I got rid of the bad vs. good dichotomy. If someone asked me how I was (and it was someone that I wanted to be honest with), I’d tell them the truth – “I’m having a really hard time – I feel heavy and I’m hurting and I feel lonely.” But I wouldn’t say that I was doing “badly.” Because what if having a hard time isn’t a “bad” thing? What if feeling heavy and hurting and lonely isn’t “bad”? What if it just… is. Because the truth is that everything changes. Knowing that, it’s safe to assume that there will be more times in my life where I feel heavy and hurting and lonely. There will also be more times in my life where I feel light and joy and connection.
As the sun has occasionally decided to grace us with her presence here in Nashville, I’m being actively selective with my time and energy, I’m writing a lot more, and I’m getting curious with how I’m feeling, I can feel a fog lifting. I can feel myself coming back into my body. For a while there, it was just like my body was doing stuff and there was some stranger inside making sure it was going to work and the chiropractor.
I think the first step to anything, is to see what is. What are we working with here? What is this “adversity”? I feel like I’ve heard parents and teachers all over the world say to a crying child, “I can’t help you if I don’t know what’s hurting!” And that’s the first step. Because if a child comes to you in pain and you try to cure a headache, they may always have a scar because they actually scraped their knee.
The next part is to care tenderly for what hurts – to believe that it hurts. And that it’s not a bad thing or something to be fixed. It just is and I love you when it hurts. I love you when it does’t, and I don’t love you any more or any less depending on your level of hurt. Dang… if that’s not self-care.
And what I’m available for now is, “how did I get here?” (I tried to start here (because I’ve been here before) which is why boundaries was the first thing on my self-care to-do list… but that didn’t work) I have a grandiose idea of what is my responsibility and what I should have the capacity to be responsible for. According to my Clifton Strengths Finder, Responsibility is one of my top 5 strengths… also, when I don’t take care of that strength, I burnout, become overwhelmed, and have a really hard time getting out of bed. I often notice myself feeling like I SHOULD be able to… whatever it is. I should be able to make time for everyone. I should know more about this particular topic than I already do. I should like them. I should be more kind, I should care about this, I should be softer, I should be more patient… but that’s so unreasonable. And what unreasonable expectations for myself lead to are burnout, physical pain, depression, illness. It’s like my body, heart, and mind are all at once screaming: “FOR THE LOVE OF GOD PLEASE STOP THIS.”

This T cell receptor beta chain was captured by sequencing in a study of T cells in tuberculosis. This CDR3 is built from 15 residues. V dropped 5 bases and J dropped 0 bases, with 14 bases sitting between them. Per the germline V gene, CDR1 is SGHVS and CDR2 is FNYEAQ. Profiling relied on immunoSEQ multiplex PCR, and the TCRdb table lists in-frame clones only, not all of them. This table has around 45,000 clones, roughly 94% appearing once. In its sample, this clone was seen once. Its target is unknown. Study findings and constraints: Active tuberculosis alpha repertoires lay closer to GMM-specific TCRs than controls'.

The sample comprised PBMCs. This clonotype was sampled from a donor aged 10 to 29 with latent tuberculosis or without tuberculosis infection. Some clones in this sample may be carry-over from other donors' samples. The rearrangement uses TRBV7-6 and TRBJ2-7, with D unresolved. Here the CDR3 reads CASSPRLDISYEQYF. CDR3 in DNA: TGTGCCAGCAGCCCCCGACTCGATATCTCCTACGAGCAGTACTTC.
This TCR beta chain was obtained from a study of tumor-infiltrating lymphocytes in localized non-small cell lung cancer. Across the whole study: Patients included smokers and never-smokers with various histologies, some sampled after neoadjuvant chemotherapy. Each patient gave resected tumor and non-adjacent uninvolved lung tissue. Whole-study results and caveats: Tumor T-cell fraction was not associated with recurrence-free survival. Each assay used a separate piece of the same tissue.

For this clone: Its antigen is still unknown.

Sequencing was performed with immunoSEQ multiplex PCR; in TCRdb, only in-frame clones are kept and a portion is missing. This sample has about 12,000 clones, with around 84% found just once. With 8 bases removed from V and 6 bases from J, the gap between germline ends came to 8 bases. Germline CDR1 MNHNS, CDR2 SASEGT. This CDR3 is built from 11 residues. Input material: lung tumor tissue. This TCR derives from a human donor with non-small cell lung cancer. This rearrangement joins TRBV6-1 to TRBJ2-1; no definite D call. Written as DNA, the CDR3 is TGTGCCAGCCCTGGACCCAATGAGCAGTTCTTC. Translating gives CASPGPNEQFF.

The “how did I get here” part is really important. Because we can pay off all of our credit card debt, but if we don’t address the habits that got us to that point, the chances of us creating debt again are pretty high. We can get out of a relationship that isn’t serving us and that’s great, but if we don’t take a look at why we were drawn to that person in the first place, we may be drawn to someone like that again. AND THE GOOD NEWS IS that when we rack up more credit card debt, or again find ourselves in a relationship that isn’t serving us, (or when I find myself experiencing burnout/depression/injury/illness/overwhelm again) we’ll know what to do! And maybe next time, we’ll see it coming sooner and will be able to care ourselves sooner rather than later.
Growth is tricky, and it’s not always bubbles and rainbows… in fact, in 7th grade I remember having growing pains in my knees. They hurt so badly that I thought that I was going to have to be on crutches forever! I think it’s safe to say that growth never feels like bubbles and rainbows. But that’s ok – because you can do challenging stuff and you can be kind to yourself through any painful process! Pain isn’t “bad”… it just is. So lean into what is and care for that. You can overcome anything.
I’ll leave you with this recent journal entry:
Kate. Listen. I’m going to be firm because you need to hear this: you are awesome and I need you to get on board here. This world needs you – all of you. You are smart and outspoken and charismatic and wonderful AF – without you, who!? Learn to trust yourself please honey. Learn to let love IN. The world needs you. And as somebody who loves you, I need you. Please. You’re not perfect, and I don’t need for you to be. I just need you to be whole. Be brave. Be alive.
I love you babe.
Kate Moore is a serious dog lover #readyforEMMAthing Actively practicing self love, communicating clearly, compassion, boundaries, unlearning, relearning, empowering others, yoga and wall balls at #GetFit615